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Valentine´s Day. February 14.

Numerous early Christian martyrs were named Valentine. The Valentines honored on February 14 are Valentine of Rome and Valentine of Terni. Valentine of Rome was a priest in Rome who was martyred in 269 and was added to the calendar of saints by Pope Gelasius I in 496 and was buried on the Via Flaminia. The relics of Saint Valentine were kept in the Church and Catacombs of San Valentino in Rome, which “remained an important pilgrim site throughout the Middle Ages until the relics of St. Valentine were transferred to the church of Santa Prassede during the pontificate of Nicholas IV”. The flower-crowned skull of Saint Valentine is exhibited in the Basilica of Santa Maria in Cosmedin, Rome. Other relics are found at Whitefriar Street Carmelite Church in Dublin, Ireland. Valentine ...

The death of Severus. February 4, 211.

In 208 Septimius Severus travelled to Britain with the intention of conquering Caledonia. He probably arrived in Britain with an army over 40,000, considering some of the camps constructed during his campaign could house this number. He strengthened Hadrian’s Wall and reconquered the Southern Uplands up to the Antonine Wall, which was also enhanced. Severus then thrust north with his army across the wall into Caledonian territory. Retracing the steps of Agricola of over a century before, Severus rebuilt and garrisoned many abandoned Roman forts along the east coast, such as Carpow. He was supported and supplied by a strong naval force. Cassius Dio‘s account of the invasion reads: Severus, accordingly, desiring to subjugate the whole of it, invaded Caledonia. But as he advanced ...

Heraclius and Constantine. January 22, 613.

In 608, Heraclius the Elder renounced his loyalty to the Emperor Phocas, who had overthrown Maurice six years earlier. The rebels issued coins showing both Heraclii dressed as consuls, though neither of them explicitly claimed the imperial title at this time. Heraclius’s younger cousin Nicetas launched an overland invasion of Egypt; by 609, he had defeated Phocas’s general Bonosus and secured the province. Meanwhile, the younger Heraclius sailed eastward with another force via Sicily and Cyprus. As he approached Constantinople, he made contact with prominent leaders and planned an attack to overthrow aristocrats in the city, and soon arranged a ceremony where he was crowned and acclaimed as Emperor. When he reached the capital, the Excubitors, an elite Imperial Guard unit led b...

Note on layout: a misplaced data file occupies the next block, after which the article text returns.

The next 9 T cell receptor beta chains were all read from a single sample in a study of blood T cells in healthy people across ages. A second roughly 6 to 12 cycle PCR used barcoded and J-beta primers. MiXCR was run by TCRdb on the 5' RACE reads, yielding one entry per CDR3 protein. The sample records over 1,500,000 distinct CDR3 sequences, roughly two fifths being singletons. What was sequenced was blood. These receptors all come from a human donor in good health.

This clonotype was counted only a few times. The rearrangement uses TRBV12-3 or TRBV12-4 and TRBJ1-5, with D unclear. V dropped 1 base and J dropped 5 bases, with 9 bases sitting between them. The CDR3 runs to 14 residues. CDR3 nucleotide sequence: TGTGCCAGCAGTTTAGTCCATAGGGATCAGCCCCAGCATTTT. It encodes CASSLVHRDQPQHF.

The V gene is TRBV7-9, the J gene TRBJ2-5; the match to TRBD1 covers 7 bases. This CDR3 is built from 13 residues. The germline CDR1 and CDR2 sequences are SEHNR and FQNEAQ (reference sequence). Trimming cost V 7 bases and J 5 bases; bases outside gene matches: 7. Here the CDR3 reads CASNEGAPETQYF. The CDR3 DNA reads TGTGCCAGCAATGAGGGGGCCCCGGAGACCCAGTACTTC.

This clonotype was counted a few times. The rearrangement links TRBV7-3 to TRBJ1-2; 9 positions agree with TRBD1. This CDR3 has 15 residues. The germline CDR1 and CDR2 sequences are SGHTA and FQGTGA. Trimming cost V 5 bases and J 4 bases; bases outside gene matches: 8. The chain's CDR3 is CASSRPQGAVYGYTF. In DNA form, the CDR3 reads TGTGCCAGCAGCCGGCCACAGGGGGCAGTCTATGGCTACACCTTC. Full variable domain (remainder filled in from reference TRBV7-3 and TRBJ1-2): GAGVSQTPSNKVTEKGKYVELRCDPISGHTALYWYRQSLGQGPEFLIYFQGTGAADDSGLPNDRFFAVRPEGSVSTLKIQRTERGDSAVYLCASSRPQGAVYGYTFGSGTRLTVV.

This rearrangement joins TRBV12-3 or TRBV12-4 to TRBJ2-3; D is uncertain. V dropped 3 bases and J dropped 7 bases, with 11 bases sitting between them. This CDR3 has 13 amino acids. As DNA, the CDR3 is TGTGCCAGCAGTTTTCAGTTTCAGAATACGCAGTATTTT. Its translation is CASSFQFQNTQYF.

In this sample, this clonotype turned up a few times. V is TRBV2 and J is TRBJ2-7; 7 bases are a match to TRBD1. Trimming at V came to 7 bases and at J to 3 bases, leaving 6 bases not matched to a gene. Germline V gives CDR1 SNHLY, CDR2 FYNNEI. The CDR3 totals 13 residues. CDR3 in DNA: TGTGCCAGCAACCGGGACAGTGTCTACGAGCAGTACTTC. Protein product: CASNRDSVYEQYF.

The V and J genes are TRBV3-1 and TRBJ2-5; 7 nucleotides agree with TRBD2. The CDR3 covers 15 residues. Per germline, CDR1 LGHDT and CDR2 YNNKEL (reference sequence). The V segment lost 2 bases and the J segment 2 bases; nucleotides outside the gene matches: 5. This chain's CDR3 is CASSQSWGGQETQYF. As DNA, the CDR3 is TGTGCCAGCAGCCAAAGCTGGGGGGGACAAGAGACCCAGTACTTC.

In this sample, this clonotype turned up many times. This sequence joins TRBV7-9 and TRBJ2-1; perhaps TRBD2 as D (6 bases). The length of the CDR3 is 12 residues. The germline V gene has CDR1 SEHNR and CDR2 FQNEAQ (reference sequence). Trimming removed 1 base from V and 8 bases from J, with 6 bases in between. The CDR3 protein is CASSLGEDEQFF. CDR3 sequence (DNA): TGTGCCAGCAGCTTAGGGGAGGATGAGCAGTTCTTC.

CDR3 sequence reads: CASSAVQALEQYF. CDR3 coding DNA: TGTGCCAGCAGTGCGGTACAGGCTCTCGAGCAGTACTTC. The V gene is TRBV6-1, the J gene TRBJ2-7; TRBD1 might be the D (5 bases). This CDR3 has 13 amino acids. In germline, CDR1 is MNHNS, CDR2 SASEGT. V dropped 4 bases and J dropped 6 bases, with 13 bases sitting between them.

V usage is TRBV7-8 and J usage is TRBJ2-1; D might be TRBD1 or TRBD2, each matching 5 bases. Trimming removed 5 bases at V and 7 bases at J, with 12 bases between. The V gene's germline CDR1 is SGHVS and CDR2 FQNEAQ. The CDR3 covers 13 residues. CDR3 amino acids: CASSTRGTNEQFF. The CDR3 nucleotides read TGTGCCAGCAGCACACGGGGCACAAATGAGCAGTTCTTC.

Julia. January 17, 38 BC.

  According to Suetonius, Scribonia was married three times; her first two husbands were consuls. In 40 BC Scribonia was forced to divorce her second husband and marry Octavian who in turn had divorced his wife Clodia Pulchra. Octavian’s motive in marrying Scribonia was to cement a political alliance with Sextus Pompey, husband to Scribonia’s niece (or sister). The marriage was brief and unhappy; he divorced her on the very same day as the birth of their daughter, Julia the Elder, his only natural child. He allegedly wrote that he was “unable to put up with her shrewish disposition.” Soon after divorcing Scribonia, Octavian took Julia from her. Octavian, in accordance with Roman custom, claimed complete parental control over her. She was sent to live with her s...

Sacrifice to the gods. January 3, 250 AD.

Decius became Roman emperor in 249 as a result of military victories. He made efforts to revive Rome’s “Golden Age“, adding the name of one of his most admired predecessors, Trajan, to his own, revived the ancient office of censor and restored the Colosseum. Restoration of traditional Roman piety was another of his aims, and after performing the annual sacrifice to Jupiter on January 3, 250, he issued an edict, the text of which is lost, ordering sacrifices to the gods to be made throughout the Empire. Jews were specifically exempted from this requirement. There is no evidence that this edict was intended to target Christians or that persecution of Christians was even thought of as one of the effects this decree would have; rather, it was seen as a way of unifying a vast ...

Vespasian, pecunia non-olet. December 21, 69 AD.

Throughout the early months of 69, Vespasian convened frequently with the Eastern generals. Gaius Licinius Mucianus was a notable ally. Governor of Syria and commander of three legions, Mucianus also held political connections to many of the most powerful Roman military commanders from Illyricum to Britannia by virtue of his service to the famous Neronian general Gnaeus Domitius Corbulo. In May 69, Mucianus formally implored Vespasian to challenge Vitellius. His appeal was followed by Vespasian’s official proclamation as Emperor in early July. Under instructions from the prefect Tiberius Alexander, the legions at Alexandria took an oath of loyalty to Vespasian on 1 July. They were swiftly followed by Vespasian’s Judaean legions on 3 July and thereafter by Mucianus’ Syrian...

The Walls of Constantinople collapse. November 6, 447.